GRAND RAPIDS, MN (Northland's NewsCenter)----The Iron Range economy depends to a great extent on the timber industry.
Yet over–harvesting timber and over–developing land could threaten another leg of the area economy...tourism.
The Sugar Hill Forest Easement area brings sustainable forestry and recreation together in Grand Rapids.
Established in 2007, the easement was the first in the area, created with the purpose of preserving and protecting the land.
With the help of federal funding from the U.S Forest Service, state funding from the Department of Natural Resources and Local funding from the Blandin Foundation the Rajala Company settled the deal for nearly $1.5 million.
"The Rajala company still maintains the title to the property, most of the property, what the state essentially purchased was an easement which requires best management practices for forest purchases, and ecological and conservation value protection, as well as public access to the land for recreational purposes," said John Rajala, Vice President of the Rajala Company.
One of the stipulations of the easement is that the property must be maintained by a single owner and cannot be developed... only used in an environmentally friendly manner.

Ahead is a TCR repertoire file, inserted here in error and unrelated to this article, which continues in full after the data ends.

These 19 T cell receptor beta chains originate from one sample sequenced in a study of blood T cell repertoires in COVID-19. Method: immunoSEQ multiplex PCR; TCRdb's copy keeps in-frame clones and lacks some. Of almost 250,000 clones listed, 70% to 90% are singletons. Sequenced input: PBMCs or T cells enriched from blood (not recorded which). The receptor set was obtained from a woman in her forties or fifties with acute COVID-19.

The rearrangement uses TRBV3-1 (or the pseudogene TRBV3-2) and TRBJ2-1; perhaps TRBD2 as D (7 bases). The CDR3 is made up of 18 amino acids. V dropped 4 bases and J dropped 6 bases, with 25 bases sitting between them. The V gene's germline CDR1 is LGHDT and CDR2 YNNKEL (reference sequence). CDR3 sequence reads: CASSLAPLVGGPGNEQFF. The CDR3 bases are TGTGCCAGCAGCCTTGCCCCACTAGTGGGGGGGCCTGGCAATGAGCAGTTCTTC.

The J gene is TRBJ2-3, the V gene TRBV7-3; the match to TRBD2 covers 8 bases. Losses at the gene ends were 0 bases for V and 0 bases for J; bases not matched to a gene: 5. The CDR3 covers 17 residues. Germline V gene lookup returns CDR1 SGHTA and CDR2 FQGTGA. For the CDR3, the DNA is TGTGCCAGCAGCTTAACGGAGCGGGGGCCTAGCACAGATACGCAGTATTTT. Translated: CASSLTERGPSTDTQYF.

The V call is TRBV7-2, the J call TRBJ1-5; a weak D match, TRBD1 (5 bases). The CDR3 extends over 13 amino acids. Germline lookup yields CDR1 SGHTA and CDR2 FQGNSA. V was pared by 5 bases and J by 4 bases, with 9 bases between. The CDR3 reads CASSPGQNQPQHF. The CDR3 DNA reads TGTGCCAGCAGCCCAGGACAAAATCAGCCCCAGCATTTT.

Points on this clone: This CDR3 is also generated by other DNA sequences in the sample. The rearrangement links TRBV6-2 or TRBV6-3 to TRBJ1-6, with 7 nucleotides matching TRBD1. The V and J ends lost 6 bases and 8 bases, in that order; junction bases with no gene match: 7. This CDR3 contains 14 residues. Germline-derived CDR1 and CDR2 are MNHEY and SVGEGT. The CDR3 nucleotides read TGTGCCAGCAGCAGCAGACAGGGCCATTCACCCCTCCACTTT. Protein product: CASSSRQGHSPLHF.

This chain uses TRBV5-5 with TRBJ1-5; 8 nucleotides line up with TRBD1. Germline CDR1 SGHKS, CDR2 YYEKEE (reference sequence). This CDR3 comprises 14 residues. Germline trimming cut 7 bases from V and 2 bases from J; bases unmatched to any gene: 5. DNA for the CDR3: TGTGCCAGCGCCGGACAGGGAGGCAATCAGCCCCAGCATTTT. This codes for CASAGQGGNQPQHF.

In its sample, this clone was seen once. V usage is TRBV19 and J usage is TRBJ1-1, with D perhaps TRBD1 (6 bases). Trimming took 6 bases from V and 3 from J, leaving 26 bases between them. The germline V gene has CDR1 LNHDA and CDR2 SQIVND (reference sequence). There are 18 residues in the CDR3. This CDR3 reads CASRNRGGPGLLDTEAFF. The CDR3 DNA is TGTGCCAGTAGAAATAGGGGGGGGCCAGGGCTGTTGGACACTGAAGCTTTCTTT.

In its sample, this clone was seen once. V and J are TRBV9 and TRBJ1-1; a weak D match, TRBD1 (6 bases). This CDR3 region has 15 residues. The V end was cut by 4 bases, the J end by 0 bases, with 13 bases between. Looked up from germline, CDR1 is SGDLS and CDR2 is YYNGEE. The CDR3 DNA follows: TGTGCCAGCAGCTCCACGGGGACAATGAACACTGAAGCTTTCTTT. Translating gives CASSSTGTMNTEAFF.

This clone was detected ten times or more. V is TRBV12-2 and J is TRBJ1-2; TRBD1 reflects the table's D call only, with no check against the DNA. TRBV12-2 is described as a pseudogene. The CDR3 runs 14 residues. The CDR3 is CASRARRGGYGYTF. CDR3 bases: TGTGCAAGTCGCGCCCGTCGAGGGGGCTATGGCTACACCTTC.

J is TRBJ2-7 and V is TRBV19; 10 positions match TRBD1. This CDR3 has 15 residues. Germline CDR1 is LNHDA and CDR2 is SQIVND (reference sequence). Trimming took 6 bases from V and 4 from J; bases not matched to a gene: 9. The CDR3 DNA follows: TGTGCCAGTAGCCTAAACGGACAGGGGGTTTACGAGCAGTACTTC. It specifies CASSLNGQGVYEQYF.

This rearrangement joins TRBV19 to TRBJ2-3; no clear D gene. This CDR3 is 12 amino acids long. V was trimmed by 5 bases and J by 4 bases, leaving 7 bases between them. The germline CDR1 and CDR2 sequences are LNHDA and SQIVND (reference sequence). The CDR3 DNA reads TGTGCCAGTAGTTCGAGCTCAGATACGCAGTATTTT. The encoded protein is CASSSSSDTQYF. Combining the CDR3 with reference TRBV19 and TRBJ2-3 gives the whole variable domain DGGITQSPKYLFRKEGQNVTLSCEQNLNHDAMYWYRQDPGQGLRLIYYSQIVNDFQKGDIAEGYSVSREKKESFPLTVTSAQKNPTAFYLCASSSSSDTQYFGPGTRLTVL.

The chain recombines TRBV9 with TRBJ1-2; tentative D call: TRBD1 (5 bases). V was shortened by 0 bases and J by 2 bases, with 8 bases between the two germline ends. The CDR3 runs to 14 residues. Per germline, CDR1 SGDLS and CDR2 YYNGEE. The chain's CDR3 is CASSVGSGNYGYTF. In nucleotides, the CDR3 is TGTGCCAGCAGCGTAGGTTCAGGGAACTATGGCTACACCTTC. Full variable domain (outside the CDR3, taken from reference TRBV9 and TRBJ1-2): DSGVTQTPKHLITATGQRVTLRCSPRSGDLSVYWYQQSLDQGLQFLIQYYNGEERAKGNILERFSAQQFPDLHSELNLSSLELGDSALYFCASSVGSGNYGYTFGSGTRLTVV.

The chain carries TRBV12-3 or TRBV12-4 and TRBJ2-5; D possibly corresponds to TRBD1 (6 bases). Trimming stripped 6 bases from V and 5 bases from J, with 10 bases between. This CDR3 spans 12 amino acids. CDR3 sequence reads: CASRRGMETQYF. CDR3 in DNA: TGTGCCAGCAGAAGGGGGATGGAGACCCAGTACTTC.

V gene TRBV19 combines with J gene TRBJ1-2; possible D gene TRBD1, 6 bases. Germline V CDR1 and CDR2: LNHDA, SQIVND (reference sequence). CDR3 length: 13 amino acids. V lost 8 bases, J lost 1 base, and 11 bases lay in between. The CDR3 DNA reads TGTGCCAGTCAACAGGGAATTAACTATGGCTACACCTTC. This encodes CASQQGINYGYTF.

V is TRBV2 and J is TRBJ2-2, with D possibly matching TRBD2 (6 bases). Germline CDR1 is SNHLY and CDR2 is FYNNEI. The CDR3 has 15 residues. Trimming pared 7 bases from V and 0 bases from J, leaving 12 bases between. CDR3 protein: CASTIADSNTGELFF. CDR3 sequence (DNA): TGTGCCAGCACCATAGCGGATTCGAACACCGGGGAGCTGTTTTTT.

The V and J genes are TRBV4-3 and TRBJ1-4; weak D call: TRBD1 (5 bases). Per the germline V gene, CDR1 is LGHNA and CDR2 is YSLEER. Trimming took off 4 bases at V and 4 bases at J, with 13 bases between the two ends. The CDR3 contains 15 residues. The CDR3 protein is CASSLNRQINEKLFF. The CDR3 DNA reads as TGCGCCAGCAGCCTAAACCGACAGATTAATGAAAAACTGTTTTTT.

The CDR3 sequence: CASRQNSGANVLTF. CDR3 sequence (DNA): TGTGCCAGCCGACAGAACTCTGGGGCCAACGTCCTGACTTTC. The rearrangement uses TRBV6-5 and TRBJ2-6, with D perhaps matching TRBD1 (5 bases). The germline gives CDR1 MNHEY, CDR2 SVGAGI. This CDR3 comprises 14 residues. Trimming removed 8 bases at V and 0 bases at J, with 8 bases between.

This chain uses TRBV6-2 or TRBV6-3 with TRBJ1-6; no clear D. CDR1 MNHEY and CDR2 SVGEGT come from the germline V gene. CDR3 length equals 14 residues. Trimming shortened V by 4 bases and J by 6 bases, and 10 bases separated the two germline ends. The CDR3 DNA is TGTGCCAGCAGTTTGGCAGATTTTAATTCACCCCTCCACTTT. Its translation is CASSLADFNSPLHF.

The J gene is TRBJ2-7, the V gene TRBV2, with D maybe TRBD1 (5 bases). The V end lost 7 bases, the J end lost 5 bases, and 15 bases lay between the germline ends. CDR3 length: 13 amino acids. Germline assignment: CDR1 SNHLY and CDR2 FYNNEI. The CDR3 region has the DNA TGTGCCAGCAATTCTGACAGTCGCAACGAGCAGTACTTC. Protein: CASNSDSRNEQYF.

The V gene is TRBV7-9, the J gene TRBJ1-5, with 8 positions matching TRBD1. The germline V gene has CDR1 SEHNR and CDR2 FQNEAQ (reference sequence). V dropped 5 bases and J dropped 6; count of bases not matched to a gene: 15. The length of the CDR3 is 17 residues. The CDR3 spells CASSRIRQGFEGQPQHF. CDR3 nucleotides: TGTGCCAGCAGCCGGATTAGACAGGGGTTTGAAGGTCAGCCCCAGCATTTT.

Any new buyer would have to purchase the property in full and uphold the easement protections.
There are several different forest types within in the Sugar Hills area, ranging from pine wood and hard wood to boreal forests.
The beauty of the area makes it a recreation Mecca.
"The idea that this is a recreational area it just is a way of people thinking of grand rapids so they come here with the idea that they are going to get to use the outdoors, they shop in our retail areas, they stay in our hotels they eat at restaurants and they just bring a lot of dollars basically to the community," said Scott Gerling, a recreational hiker.
David Parrish, owner of Itasca Trail Sports in Grand Rapids says his business directly benefits from tourists attracted to the area.
"We rent a lot of skis to those people and mountain bikes as well," said Parrish. "So we do have a lot of folks from that area from outside the community. And like I said, we rent a lot of skis, and a lot of those people come out to the area because its really friendly. There are several trail systems so there's ones for beginners, ones for experienced. You can pretty much run the gamut."
In the last twenty years Minnesota has lost over one third of its industrial forest land Over the next twenty years, the U.S Forest service estimates that 2.6 million acres of private forest land will be developed into housing subdivisions and retail establishment's nation wide.
Easements like that of the Sugar Hills help to ensure that doesn't happen.
Posted to the web: Jennifer Walch